Enormous and brilliant . . . this mammoth tale seems to touch all human emotion – love and hate, loyalty and treachery, hope and despair. This is truly a novel to get lost in.”



Ken Follett has been my go-to author this year and finally I got around to reading his epic which has been popularly hailed as his best work till now. Like his other  historical fiction novels, this one is an eye opener about the era it is set in – 12th century England.

I could write an essay on the fascinating things which I discovered about life in that period but for the sake of brevity, I’ll stick to the most interesting bits.

I was literally grinning every time the standard bill of fare was mentioned – Ale beer and bread (for the poor) and meat and wine (for the rich), be it breakfast, lunch or dinner. And alcohol wasn’t consumed for the sake of getting high but simply for survival. The monks produced and distributed it to the entire village (no wonder  the best beer in 21st century is produced by Belgian monks). Infact, my entire perception of what a monk is/was also changed as they were quite different from the stereotype that springs to our mind.

Like Ken Follett himself, I’m not a very religious person nor was I aware about the technicalities involved in church and cathedral building but halfway through the book I was able to grasp what a nave, buttress, crypt, celestory etc. meant without referring to a dictionary owing to the awesome story telling and detailed descriptions.  Tom Builder, the master Builder whose dream was to make the best cathedral in the world (the central theme of the book) is infinitesimally more  practical, believable, lovable, admirable than a Howard Roark. In fact, I liked him so much, that in the end I felt that Follett didn’t do enough justice to this character. But it was clear from the introduction that his Hero in this novel was ‘Prior Phillip’ – a practical man of God (didn’t think it was possible). But the most impactful character was the villain – William Hamleigh. I’ve never ever  hated a fictional character more intensely. He was the proverbial devil incarnate who kept on Raping, looting, killing people throughout the Novel. I was screaming in my head – “Come on this is too much, somebody ought to kill him now” but this was one novel where good was not gonna triumph over evil so easily (in consonance with those tumultuous times). Then, there’s the lovely young Aliena who has made a vow to her dying father that she will reclaim the Earldom from William Hamleigh for her elder brother, Richard.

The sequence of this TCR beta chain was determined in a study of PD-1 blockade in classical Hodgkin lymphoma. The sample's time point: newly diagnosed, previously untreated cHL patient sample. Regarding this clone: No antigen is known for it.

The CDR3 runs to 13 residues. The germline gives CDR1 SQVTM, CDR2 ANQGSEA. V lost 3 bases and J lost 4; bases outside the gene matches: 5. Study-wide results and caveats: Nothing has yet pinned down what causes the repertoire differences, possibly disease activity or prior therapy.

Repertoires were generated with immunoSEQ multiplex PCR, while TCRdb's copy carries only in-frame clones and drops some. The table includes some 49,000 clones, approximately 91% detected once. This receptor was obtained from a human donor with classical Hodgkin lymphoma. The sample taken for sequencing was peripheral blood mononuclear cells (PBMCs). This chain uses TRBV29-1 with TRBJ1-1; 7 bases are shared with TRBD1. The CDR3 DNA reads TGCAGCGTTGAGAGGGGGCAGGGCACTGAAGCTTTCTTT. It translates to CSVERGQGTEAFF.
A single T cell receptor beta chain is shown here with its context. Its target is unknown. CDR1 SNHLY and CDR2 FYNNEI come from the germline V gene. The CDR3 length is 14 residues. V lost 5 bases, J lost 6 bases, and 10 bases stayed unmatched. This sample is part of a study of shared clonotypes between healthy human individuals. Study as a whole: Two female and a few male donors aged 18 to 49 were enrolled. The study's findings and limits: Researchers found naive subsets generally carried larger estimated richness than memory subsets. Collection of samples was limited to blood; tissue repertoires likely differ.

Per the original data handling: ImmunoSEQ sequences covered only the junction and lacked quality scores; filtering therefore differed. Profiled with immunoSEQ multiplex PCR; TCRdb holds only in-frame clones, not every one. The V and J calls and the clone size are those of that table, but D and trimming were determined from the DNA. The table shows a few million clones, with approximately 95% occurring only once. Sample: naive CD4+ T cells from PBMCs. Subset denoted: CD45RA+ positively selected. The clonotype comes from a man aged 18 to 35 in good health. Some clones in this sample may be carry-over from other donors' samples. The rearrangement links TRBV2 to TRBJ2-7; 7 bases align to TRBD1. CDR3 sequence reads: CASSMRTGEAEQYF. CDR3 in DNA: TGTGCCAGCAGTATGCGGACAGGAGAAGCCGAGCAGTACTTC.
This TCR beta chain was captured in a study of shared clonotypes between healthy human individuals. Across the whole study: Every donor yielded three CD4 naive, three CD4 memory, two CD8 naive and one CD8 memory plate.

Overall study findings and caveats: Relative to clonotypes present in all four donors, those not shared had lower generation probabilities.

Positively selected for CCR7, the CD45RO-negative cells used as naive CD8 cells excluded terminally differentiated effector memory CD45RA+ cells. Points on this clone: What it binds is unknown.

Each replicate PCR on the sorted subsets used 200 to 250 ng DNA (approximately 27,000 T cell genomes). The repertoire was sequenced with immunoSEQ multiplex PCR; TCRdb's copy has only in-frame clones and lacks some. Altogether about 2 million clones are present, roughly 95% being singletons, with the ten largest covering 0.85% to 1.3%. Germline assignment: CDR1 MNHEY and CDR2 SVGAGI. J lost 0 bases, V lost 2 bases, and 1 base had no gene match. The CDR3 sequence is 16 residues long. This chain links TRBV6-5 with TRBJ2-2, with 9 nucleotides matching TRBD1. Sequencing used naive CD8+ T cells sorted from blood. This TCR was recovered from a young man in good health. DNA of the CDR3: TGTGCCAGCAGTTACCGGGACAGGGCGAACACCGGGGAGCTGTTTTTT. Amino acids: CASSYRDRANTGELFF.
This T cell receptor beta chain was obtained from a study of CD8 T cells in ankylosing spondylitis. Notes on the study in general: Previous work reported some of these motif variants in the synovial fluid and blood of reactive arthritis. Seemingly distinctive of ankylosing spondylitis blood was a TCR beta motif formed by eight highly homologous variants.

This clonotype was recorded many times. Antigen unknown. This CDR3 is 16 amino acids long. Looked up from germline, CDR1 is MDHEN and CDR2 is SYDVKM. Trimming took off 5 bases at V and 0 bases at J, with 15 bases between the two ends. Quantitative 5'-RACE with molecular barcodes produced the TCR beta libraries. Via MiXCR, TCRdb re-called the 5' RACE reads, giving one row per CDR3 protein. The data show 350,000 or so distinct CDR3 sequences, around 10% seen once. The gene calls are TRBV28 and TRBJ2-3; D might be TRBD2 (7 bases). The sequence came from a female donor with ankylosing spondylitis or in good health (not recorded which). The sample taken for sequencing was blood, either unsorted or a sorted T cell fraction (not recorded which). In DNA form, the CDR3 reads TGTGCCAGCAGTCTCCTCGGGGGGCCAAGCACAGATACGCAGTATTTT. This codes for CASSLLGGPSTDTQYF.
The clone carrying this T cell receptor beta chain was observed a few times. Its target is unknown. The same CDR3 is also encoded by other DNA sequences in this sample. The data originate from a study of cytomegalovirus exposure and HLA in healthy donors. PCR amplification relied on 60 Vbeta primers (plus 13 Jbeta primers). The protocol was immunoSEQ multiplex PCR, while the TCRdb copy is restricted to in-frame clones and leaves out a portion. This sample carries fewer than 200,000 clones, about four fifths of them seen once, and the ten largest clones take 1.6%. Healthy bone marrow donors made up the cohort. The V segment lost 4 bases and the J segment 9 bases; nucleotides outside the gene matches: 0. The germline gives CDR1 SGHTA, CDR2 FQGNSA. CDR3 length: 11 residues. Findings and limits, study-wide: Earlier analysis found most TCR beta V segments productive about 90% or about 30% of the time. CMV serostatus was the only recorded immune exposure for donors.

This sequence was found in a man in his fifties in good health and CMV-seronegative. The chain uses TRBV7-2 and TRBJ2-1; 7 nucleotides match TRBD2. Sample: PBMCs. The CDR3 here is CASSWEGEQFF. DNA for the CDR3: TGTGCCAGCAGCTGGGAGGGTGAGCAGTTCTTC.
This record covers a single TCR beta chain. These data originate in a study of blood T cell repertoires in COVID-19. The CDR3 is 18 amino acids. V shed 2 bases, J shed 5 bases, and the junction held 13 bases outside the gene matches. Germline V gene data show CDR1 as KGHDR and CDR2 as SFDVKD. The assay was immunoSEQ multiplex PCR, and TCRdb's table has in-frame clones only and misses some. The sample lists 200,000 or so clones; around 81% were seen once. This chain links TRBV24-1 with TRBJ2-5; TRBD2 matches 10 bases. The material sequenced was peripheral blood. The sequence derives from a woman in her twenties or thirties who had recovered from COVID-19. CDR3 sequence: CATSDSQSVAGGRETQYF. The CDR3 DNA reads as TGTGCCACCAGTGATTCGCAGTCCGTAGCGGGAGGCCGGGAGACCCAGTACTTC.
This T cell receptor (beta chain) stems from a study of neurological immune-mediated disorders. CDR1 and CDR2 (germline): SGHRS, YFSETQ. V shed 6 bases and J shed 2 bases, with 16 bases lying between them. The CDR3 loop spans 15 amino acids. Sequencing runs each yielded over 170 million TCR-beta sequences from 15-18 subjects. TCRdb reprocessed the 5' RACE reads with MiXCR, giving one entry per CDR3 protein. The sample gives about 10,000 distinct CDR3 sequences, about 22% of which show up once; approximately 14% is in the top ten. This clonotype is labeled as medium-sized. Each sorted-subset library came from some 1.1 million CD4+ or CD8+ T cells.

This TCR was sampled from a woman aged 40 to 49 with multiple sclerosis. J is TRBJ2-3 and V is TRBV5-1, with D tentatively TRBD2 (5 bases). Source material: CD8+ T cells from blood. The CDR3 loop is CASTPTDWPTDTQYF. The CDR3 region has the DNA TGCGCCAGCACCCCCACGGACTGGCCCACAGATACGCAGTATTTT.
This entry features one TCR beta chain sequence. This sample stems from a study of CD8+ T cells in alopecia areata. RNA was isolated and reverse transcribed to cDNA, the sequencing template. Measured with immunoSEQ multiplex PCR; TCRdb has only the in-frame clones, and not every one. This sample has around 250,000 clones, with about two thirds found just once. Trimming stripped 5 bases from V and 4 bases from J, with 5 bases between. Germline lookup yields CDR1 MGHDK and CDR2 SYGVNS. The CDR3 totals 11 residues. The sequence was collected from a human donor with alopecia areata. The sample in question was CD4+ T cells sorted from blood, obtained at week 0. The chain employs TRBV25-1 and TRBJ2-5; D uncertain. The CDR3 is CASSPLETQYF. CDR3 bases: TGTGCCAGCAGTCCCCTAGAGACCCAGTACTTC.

Her journey from the privileged daughter of an Earl to a destitute and then her struggle to try to live up to her vow gets intertwined with the building of the Cathedral by Tom Builder at Philip’s priory under the shadow of a civil war (Empress Maud vs King Stephen). There are several more important characters in the story but none more than Jack (Tom’s stepson) and Ellen (Jack’s mother).

This is a very special novel, different from all the others written by Ken Follett and should not be missed at any cost and the climax does justice to the build up which took a 1000+ pages.



Reviewed by:

Aditya Singh

Added 30th August 2017

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Aditya Singh